Eosinophilic gastroenteritis (EG) is a rare and heterogeneous condition characterized by patchy or diffuse eosinophilic infiltration of gastrointestinal (GI) tissue, first described by Kaijser in 1937. Aeroallergens can cause EG.
As a part of host defense mechanism, eosinophil is normally present in gastrointestinal mucosa, though finding in deeper tissue is almost always pathologic. What triggers such dense infiltration in EG is not clear. It is possible that different pathogenetic mechanisms of disease is involved in several subgroups of patients. Food allergy and variable IgE response to food substances has been observed in some patients which implies role of hypersensitive response in pathogenesis. Many patients indeed have history of other atopic conditions like eczema, asthma etc.
Eosinophil recruitment into inflammatory tissue is a complex process, regulated by a number of inflammatory cytokines. In EG cytokines IL-3, IL-5 and granulocyte macrophage colony stimulating factor (GM-CSF) may be behind the recruitment and activation. They have been observed immunohistochemically in diseased intestinal wall. In addition eotaxin has been shown to have an integral role in regulating the homing of eosinophils into the lamina propria of stomach and small intestine. In the allergic subtype of disease, it is thought that food allergens cross the intestinal mucosa and trigger an inflammatory response that includes mast cell degranulation and recruitment of eosinophils.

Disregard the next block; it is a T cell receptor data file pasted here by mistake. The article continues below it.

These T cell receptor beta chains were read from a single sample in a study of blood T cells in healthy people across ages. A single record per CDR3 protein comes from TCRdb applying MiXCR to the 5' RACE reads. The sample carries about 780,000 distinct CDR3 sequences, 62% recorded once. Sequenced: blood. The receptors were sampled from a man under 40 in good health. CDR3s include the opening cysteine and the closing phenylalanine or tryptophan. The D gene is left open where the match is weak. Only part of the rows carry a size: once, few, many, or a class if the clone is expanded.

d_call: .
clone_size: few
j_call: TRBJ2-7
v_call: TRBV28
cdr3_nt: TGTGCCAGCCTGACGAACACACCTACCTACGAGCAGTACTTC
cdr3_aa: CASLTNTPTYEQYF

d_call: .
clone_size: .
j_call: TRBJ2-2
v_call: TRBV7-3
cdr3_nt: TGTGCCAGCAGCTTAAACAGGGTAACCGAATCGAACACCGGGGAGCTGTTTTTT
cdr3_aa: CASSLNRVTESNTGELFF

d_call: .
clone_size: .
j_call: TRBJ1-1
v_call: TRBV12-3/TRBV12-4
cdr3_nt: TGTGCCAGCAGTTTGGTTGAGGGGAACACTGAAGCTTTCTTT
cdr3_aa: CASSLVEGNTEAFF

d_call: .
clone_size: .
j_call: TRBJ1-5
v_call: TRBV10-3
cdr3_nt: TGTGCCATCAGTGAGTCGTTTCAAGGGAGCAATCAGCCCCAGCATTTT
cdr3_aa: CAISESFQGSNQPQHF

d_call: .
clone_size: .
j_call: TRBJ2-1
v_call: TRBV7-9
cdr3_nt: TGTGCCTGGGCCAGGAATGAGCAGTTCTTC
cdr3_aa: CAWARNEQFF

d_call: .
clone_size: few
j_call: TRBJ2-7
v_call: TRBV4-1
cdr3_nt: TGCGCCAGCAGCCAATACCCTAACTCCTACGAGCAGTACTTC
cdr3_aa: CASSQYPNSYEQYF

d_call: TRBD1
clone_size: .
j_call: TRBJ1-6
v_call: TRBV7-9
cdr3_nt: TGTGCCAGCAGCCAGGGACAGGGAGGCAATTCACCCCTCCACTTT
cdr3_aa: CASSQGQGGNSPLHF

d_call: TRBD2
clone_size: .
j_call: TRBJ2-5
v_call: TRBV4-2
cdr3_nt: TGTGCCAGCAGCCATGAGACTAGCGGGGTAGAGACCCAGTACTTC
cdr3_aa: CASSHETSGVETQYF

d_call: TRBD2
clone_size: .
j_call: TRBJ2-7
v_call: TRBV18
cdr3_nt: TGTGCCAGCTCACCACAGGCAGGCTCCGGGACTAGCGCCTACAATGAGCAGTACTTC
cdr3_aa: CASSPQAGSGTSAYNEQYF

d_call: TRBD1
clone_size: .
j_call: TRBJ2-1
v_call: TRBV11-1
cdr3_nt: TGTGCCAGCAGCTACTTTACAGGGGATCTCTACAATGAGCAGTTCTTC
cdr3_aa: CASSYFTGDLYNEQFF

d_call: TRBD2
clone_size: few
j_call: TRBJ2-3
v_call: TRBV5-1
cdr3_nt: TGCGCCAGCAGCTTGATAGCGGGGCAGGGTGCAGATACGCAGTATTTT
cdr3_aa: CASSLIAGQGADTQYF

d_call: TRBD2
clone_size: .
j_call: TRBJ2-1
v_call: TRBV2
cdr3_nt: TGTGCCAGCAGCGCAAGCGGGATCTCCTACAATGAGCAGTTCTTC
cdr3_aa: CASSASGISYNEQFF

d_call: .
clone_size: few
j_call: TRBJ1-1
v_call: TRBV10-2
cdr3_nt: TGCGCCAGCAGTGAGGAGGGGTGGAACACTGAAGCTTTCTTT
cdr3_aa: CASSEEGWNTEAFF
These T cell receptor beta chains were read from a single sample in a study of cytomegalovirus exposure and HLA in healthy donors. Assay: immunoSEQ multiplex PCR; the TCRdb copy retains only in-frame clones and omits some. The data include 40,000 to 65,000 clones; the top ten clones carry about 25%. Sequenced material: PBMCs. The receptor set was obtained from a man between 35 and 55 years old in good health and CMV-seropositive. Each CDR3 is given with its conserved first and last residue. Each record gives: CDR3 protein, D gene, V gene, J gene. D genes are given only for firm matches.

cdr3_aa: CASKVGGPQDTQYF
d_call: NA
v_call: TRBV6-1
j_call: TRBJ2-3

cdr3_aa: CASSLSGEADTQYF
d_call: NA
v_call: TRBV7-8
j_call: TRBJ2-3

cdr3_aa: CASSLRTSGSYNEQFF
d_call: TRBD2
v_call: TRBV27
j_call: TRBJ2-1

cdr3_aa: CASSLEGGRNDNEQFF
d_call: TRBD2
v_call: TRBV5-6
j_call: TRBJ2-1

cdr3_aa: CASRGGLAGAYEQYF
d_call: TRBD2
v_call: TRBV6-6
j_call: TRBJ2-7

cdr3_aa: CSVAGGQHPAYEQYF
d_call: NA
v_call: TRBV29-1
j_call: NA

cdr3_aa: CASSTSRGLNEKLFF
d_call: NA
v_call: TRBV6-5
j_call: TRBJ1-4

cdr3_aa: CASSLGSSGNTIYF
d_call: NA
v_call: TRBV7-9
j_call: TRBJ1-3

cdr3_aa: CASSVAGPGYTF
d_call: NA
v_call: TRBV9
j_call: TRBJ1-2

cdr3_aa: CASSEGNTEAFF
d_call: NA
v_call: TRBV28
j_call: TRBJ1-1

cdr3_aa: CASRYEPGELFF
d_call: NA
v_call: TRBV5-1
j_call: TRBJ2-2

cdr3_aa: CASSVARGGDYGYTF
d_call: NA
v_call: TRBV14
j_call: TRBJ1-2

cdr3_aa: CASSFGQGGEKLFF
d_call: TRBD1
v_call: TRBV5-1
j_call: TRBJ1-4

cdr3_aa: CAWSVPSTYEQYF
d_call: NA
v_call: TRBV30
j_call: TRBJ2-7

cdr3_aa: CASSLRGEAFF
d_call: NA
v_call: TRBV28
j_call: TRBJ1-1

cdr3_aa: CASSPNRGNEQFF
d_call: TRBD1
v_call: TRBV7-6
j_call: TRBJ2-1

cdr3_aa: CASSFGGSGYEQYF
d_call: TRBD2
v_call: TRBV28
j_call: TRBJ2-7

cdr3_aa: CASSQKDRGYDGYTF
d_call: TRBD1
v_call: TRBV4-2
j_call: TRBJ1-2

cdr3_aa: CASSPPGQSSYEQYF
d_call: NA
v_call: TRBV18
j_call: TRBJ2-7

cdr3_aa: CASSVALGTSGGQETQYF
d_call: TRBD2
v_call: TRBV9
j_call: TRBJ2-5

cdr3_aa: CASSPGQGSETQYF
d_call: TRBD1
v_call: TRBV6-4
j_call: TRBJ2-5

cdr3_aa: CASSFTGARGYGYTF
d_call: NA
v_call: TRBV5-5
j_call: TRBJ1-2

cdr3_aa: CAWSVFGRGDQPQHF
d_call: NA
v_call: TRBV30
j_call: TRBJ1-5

EG is "managed" (treated) with corticosteroids, with a 90% response rate in some studies. Various steroid sparing agents e.g. sodium cromoglycate (a stabilizer of mast cell membranes), ketotifen (an antihistamine), and montelukast (a selective, competitive leukotriene receptor antagonist) have been proposed, centering on an allergic hypothesis, with mixed results. An elimination diet may be successful if a limited number of food allergies are identified.
|Look up aeroallergen in Wiktionary, the free dictionary.|
- Trail F. (2007). "Fungal cannons: explosive spore discharge in the Ascomycota". FEMS Microbiology Letters. 276 (1): 12–8. doi:10.1111/j.1574-6968.2007.00900.x. PMID 17784861.
- Pringle A, Patek SN, Fischer M, Stolze J, Money NP (2005). "The captured launch of a ballistospore". Mycologia. 97 (4): 866–71. doi:10.3852/mycologia.97.4.866. PMID 16457355.
- The Michael C. Young, M.D., "Common Beliefs About Peanut Allergy: Fact or Fiction?" (reprinted with permission of the Food Allergy & Anaphylaxis Network, in Anaphylaxis Canada, September newsletter) found at allergysafecommunities.ca Archived December 27, 2006, at the Wayback Machine.. (.pdf) Accessed March 19, 2009.
- "Passengers with the condition, which can be deadly, can try to ensure a peanut-free flight. But even the best plans sometimes don't work." See "Out of the Blue: Peanut allergies are a little-known danger." Elliott Hester, St. Petersburg Times, December 30, 2001, St. Petersburg Times. Accessed March 19, 2009.
- Constance Hays, "Ideas & Trends: Airborne Allergies; A New Fear of Flying: Peanuts", The New York Times, Sunday, May 10, 1998, found at NY Times archives. Accessed March 19, 2009.
- Jill F. Kilanowski & Ann Stalter (College of Nursing, The Ohio State University), "Children's Health: Peanut Allergy in the School Environment: Myths and Facts: Part 1 of a 2-Part Series", at NetWellness website Archived February 27, 2009, at the Wayback Machine., citing Perry, T., Conover-Walker, M., Pomes, A., Chapman, M., & Wood, R. (2004). "Distribution of peanut allergen in the environment." Journal of Allergy and Clinical Immunology, 113, 973-976. Accessed March 19, 2009.